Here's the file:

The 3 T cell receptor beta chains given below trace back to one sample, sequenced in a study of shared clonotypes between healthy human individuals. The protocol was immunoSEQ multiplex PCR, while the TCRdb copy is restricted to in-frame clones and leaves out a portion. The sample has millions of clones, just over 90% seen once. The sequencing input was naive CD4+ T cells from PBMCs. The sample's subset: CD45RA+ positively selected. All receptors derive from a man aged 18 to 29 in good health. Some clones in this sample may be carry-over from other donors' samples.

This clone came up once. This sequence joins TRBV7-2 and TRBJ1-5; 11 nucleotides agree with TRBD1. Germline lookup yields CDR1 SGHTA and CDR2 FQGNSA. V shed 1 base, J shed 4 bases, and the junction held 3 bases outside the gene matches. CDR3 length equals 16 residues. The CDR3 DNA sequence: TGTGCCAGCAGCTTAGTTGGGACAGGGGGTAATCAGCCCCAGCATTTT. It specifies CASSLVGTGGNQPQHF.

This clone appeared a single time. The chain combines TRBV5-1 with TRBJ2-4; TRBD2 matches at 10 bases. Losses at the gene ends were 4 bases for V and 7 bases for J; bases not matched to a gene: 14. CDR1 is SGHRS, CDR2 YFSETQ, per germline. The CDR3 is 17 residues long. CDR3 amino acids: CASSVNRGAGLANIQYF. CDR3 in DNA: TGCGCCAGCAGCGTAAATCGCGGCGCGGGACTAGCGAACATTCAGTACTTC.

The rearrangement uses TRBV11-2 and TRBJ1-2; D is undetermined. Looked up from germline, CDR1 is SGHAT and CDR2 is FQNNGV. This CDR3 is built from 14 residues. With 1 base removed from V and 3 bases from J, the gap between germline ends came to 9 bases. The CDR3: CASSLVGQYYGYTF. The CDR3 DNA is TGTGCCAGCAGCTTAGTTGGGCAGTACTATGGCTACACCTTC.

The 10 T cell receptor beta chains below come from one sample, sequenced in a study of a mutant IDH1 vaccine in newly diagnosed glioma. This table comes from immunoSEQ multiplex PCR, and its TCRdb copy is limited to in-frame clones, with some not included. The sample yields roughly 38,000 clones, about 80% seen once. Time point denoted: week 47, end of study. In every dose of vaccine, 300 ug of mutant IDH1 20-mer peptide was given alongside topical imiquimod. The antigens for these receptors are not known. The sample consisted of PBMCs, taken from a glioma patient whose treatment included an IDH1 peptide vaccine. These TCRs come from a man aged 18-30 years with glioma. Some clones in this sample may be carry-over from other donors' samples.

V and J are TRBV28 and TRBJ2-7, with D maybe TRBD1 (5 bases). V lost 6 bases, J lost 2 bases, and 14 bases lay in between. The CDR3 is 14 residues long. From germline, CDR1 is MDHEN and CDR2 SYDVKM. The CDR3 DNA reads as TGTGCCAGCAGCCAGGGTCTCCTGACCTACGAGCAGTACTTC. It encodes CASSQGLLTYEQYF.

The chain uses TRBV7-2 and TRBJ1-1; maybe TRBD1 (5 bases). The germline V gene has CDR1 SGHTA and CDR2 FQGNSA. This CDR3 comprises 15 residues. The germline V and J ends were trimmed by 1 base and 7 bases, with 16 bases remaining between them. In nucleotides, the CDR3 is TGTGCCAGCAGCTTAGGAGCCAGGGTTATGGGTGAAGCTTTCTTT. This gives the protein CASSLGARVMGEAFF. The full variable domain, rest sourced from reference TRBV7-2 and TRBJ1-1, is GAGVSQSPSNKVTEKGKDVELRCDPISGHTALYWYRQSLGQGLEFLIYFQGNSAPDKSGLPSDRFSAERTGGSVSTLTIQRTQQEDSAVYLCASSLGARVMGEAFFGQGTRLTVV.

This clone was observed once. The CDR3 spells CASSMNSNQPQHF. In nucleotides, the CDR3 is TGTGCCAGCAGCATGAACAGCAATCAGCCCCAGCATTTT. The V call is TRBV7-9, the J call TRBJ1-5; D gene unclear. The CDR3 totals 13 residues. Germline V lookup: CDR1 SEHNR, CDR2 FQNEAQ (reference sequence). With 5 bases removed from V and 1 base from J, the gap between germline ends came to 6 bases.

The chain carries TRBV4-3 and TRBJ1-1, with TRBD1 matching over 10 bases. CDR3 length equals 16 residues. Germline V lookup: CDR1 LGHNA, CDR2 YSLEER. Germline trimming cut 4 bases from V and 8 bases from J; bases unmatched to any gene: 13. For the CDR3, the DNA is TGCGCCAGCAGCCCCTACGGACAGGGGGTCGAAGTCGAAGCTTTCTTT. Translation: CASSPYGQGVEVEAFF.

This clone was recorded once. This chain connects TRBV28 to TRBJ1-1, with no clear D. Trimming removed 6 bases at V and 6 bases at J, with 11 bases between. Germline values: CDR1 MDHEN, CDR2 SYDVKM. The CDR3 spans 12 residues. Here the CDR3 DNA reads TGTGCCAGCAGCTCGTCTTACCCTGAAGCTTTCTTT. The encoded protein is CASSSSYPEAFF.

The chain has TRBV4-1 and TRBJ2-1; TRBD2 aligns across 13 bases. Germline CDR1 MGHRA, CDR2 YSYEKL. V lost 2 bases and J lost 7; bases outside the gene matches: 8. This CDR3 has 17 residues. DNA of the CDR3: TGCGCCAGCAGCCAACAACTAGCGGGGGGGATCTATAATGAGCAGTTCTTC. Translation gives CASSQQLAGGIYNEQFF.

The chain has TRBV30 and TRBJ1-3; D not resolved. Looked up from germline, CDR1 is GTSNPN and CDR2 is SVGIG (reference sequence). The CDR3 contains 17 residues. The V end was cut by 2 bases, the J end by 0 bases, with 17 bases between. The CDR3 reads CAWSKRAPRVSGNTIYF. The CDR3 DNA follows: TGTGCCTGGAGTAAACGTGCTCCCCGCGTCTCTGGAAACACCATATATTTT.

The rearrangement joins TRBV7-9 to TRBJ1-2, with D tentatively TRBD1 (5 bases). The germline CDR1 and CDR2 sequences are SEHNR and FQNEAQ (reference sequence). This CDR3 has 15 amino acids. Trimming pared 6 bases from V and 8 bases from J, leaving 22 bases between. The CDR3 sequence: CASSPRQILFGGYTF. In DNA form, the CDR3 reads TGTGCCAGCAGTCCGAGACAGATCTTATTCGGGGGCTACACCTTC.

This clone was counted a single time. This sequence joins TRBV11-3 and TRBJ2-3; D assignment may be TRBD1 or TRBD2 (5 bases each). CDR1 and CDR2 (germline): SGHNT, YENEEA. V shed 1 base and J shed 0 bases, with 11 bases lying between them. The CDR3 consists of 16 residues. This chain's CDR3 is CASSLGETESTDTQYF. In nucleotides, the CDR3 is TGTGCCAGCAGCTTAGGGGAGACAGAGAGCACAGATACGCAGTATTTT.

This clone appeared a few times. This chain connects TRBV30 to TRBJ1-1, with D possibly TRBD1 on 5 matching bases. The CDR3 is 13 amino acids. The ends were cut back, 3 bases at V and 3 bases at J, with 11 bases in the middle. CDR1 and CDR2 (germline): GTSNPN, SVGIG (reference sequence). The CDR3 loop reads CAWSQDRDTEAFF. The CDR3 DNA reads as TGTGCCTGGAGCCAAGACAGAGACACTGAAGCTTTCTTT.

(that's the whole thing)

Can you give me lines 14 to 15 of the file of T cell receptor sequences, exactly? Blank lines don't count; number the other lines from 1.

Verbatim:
This clone was counted a single time. This sequence joins TRBV11-3 and TRBJ2-3; D assignment may be TRBD1 or TRBD2 (5 bases each). CDR1 and CDR2 (germline): SGHNT, YENEEA. V shed 1 base and J shed 0 bases, with 11 bases lying between them. The CDR3 consists of 16 residues. This chain's CDR3 is CASSLGETESTDTQYF. In nucleotides, the CDR3 is TGTGCCAGCAGCTTAGGGGAGACAGAGAGCACAGATACGCAGTATTTT.

This clone appeared a few times. This chain connects TRBV30 to TRBJ1-1, with D possibly TRBD1 on 5 matching bases. The CDR3 is 13 amino acids. The ends were cut back, 3 bases at V and 3 bases at J, with 11 bases in the middle. CDR1 and CDR2 (germline): GTSNPN, SVGIG (reference sequence). The CDR3 loop reads CAWSQDRDTEAFF. The CDR3 DNA reads as TGTGCCTGGAGCCAAGACAGAGACACTGAAGCTTTCTTT.